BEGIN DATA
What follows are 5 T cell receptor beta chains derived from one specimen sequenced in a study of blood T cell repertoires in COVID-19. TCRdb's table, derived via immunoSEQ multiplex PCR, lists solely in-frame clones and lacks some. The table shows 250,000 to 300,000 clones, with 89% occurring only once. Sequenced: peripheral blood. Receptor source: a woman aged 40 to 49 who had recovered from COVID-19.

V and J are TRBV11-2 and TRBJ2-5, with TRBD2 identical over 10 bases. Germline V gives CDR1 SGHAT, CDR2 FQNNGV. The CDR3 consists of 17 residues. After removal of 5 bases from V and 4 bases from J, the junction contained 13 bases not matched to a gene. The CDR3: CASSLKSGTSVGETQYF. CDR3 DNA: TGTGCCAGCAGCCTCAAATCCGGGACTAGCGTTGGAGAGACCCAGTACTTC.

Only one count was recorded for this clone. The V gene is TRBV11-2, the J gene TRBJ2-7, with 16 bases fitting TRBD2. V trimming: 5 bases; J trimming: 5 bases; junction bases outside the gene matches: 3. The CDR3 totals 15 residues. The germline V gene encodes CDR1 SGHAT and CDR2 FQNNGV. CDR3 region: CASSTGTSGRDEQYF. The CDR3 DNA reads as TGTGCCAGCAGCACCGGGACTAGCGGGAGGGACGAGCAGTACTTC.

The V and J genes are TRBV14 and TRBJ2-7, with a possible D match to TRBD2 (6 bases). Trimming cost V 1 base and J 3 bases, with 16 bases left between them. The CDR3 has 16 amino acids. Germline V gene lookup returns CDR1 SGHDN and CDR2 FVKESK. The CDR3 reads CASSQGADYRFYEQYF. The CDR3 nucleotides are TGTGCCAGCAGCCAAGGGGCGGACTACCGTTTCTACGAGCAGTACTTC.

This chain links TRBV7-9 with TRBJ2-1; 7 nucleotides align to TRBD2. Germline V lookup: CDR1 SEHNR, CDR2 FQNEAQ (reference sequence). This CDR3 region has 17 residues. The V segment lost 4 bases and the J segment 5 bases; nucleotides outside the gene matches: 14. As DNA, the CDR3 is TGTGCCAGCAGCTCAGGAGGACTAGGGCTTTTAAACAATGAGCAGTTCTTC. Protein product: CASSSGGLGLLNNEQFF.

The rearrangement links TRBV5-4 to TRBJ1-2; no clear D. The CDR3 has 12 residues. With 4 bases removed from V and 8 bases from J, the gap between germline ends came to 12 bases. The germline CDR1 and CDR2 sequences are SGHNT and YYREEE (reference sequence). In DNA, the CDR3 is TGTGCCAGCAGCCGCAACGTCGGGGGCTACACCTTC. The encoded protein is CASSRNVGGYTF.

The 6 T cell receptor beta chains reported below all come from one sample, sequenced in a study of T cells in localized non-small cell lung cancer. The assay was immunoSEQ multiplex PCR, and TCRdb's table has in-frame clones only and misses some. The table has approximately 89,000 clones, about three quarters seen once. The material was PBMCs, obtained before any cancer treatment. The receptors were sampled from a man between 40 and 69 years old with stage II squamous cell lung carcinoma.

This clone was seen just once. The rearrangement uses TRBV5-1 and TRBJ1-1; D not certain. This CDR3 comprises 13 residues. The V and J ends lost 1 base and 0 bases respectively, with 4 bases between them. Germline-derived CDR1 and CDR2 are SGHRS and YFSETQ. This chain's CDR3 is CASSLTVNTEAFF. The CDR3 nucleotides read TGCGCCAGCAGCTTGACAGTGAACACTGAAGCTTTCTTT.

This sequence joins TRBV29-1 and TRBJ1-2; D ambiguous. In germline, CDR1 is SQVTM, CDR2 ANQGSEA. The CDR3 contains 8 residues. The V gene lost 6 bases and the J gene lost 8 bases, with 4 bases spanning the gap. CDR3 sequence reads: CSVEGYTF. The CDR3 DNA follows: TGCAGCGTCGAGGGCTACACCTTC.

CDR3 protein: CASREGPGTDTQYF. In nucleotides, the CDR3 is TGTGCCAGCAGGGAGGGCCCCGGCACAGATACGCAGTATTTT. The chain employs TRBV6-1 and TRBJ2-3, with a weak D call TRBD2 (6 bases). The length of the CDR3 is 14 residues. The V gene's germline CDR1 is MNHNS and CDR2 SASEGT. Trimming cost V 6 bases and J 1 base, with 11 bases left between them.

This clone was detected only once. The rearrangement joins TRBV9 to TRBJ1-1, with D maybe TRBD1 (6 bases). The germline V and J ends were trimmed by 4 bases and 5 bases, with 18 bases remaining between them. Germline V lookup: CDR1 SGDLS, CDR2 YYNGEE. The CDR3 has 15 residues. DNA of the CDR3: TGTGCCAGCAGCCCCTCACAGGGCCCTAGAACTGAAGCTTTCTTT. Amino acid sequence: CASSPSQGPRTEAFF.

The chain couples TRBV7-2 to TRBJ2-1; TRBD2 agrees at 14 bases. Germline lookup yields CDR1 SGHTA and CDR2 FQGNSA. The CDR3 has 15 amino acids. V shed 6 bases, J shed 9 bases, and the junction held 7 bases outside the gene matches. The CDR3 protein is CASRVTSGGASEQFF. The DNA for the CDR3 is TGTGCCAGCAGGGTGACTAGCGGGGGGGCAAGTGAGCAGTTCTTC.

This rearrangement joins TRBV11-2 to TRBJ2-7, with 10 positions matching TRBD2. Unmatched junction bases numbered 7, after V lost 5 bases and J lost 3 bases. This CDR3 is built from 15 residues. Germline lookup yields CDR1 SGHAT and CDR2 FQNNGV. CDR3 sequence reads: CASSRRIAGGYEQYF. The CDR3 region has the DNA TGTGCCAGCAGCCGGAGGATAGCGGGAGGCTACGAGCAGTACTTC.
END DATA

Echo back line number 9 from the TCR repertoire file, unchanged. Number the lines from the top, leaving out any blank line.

This sequence joins TRBV29-1 and TRBJ1-2; D ambiguous. In germline, CDR1 is SQVTM, CDR2 ANQGSEA. The CDR3 contains 8 residues. The V gene lost 6 bases and the J gene lost 8 bases, with 4 bases spanning the gap. CDR3 sequence reads: CSVEGYTF. The CDR3 DNA follows: TGCAGCGTCGAGGGCTACACCTTC.